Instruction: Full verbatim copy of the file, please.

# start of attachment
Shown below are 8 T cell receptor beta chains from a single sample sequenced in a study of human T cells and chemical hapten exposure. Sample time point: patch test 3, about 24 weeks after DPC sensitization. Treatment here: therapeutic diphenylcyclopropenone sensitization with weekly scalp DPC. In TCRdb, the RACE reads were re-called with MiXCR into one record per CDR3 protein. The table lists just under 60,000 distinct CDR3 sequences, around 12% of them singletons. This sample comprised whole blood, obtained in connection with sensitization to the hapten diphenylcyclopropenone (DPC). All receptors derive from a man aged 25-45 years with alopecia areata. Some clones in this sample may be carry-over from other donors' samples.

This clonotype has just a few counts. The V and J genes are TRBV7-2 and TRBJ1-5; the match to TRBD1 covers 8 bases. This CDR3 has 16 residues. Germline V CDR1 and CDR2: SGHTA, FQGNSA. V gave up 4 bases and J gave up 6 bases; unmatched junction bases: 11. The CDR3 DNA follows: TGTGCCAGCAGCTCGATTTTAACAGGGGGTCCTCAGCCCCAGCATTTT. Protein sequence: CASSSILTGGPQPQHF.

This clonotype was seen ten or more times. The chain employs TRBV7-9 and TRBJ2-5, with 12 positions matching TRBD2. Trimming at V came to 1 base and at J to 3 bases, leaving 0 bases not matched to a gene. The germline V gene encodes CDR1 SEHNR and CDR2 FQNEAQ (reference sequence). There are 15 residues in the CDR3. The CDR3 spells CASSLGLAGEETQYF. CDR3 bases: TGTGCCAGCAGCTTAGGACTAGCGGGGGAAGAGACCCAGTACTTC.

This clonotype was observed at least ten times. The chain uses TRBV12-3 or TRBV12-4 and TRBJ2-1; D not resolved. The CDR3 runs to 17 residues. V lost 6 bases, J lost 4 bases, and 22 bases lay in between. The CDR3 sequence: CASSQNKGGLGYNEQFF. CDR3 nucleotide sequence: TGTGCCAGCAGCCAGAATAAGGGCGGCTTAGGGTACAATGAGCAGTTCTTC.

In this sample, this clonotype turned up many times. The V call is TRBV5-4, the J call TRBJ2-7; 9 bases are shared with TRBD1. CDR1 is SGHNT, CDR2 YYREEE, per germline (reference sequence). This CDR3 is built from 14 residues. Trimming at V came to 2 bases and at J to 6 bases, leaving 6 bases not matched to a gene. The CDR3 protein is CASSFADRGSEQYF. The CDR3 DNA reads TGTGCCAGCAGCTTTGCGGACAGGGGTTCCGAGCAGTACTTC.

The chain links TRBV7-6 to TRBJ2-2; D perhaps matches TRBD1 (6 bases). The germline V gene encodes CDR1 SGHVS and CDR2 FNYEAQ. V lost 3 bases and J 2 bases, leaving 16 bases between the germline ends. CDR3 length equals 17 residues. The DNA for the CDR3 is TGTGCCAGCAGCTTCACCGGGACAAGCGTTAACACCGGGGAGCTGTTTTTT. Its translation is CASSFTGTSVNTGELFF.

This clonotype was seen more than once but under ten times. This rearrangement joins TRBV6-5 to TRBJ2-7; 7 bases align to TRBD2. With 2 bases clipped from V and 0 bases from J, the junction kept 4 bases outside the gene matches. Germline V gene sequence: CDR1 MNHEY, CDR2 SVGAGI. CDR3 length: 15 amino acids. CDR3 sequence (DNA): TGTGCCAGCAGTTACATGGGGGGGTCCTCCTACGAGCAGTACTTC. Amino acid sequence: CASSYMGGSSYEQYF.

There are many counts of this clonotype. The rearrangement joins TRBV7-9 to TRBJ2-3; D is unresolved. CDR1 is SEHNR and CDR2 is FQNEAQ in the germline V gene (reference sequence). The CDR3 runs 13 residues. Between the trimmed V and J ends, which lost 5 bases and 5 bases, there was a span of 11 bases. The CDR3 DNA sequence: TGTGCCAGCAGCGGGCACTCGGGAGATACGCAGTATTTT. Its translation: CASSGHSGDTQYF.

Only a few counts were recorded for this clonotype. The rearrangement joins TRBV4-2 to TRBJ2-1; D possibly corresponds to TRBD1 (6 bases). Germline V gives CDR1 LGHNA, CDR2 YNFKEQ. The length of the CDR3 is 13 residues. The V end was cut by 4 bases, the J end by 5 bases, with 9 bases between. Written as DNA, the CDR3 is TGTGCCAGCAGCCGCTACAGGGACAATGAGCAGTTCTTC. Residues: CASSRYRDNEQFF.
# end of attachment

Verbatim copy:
Shown below are 8 T cell receptor beta chains from a single sample sequenced in a study of human T cells and chemical hapten exposure. Sample time point: patch test 3, about 24 weeks after DPC sensitization. Treatment here: therapeutic diphenylcyclopropenone sensitization with weekly scalp DPC. In TCRdb, the RACE reads were re-called with MiXCR into one record per CDR3 protein. The table lists just under 60,000 distinct CDR3 sequences, around 12% of them singletons. This sample comprised whole blood, obtained in connection with sensitization to the hapten diphenylcyclopropenone (DPC). All receptors derive from a man aged 25-45 years with alopecia areata. Some clones in this sample may be carry-over from other donors' samples.

This clonotype has just a few counts. The V and J genes are TRBV7-2 and TRBJ1-5; the match to TRBD1 covers 8 bases. This CDR3 has 16 residues. Germline V CDR1 and CDR2: SGHTA, FQGNSA. V gave up 4 bases and J gave up 6 bases; unmatched junction bases: 11. The CDR3 DNA follows: TGTGCCAGCAGCTCGATTTTAACAGGGGGTCCTCAGCCCCAGCATTTT. Protein sequence: CASSSILTGGPQPQHF.

This clonotype was seen ten or more times. The chain employs TRBV7-9 and TRBJ2-5, with 12 positions matching TRBD2. Trimming at V came to 1 base and at J to 3 bases, leaving 0 bases not matched to a gene. The germline V gene encodes CDR1 SEHNR and CDR2 FQNEAQ (reference sequence). There are 15 residues in the CDR3. The CDR3 spells CASSLGLAGEETQYF. CDR3 bases: TGTGCCAGCAGCTTAGGACTAGCGGGGGAAGAGACCCAGTACTTC.

This clonotype was observed at least ten times. The chain uses TRBV12-3 or TRBV12-4 and TRBJ2-1; D not resolved. The CDR3 runs to 17 residues. V lost 6 bases, J lost 4 bases, and 22 bases lay in between. The CDR3 sequence: CASSQNKGGLGYNEQFF. CDR3 nucleotide sequence: TGTGCCAGCAGCCAGAATAAGGGCGGCTTAGGGTACAATGAGCAGTTCTTC.

In this sample, this clonotype turned up many times. The V call is TRBV5-4, the J call TRBJ2-7; 9 bases are shared with TRBD1. CDR1 is SGHNT, CDR2 YYREEE, per germline (reference sequence). This CDR3 is built from 14 residues. Trimming at V came to 2 bases and at J to 6 bases, leaving 6 bases not matched to a gene. The CDR3 protein is CASSFADRGSEQYF. The CDR3 DNA reads TGTGCCAGCAGCTTTGCGGACAGGGGTTCCGAGCAGTACTTC.

The chain links TRBV7-6 to TRBJ2-2; D perhaps matches TRBD1 (6 bases). The germline V gene encodes CDR1 SGHVS and CDR2 FNYEAQ. V lost 3 bases and J 2 bases, leaving 16 bases between the germline ends. CDR3 length equals 17 residues. The DNA for the CDR3 is TGTGCCAGCAGCTTCACCGGGACAAGCGTTAACACCGGGGAGCTGTTTTTT. Its translation is CASSFTGTSVNTGELFF.

This clonotype was seen more than once but under ten times. This rearrangement joins TRBV6-5 to TRBJ2-7; 7 bases align to TRBD2. With 2 bases clipped from V and 0 bases from J, the junction kept 4 bases outside the gene matches. Germline V gene sequence: CDR1 MNHEY, CDR2 SVGAGI. CDR3 length: 15 amino acids. CDR3 sequence (DNA): TGTGCCAGCAGTTACATGGGGGGGTCCTCCTACGAGCAGTACTTC. Amino acid sequence: CASSYMGGSSYEQYF.

There are many counts of this clonotype. The rearrangement joins TRBV7-9 to TRBJ2-3; D is unresolved. CDR1 is SEHNR and CDR2 is FQNEAQ in the germline V gene (reference sequence). The CDR3 runs 13 residues. Between the trimmed V and J ends, which lost 5 bases and 5 bases, there was a span of 11 bases. The CDR3 DNA sequence: TGTGCCAGCAGCGGGCACTCGGGAGATACGCAGTATTTT. Its translation: CASSGHSGDTQYF.

Only a few counts were recorded for this clonotype. The rearrangement joins TRBV4-2 to TRBJ2-1; D possibly corresponds to TRBD1 (6 bases). Germline V gives CDR1 LGHNA, CDR2 YNFKEQ. The length of the CDR3 is 13 residues. The V end was cut by 4 bases, the J end by 5 bases, with 9 bases between. Written as DNA, the CDR3 is TGTGCCAGCAGCCGCTACAGGGACAATGAGCAGTTCTTC. Residues: CASSRYRDNEQFF.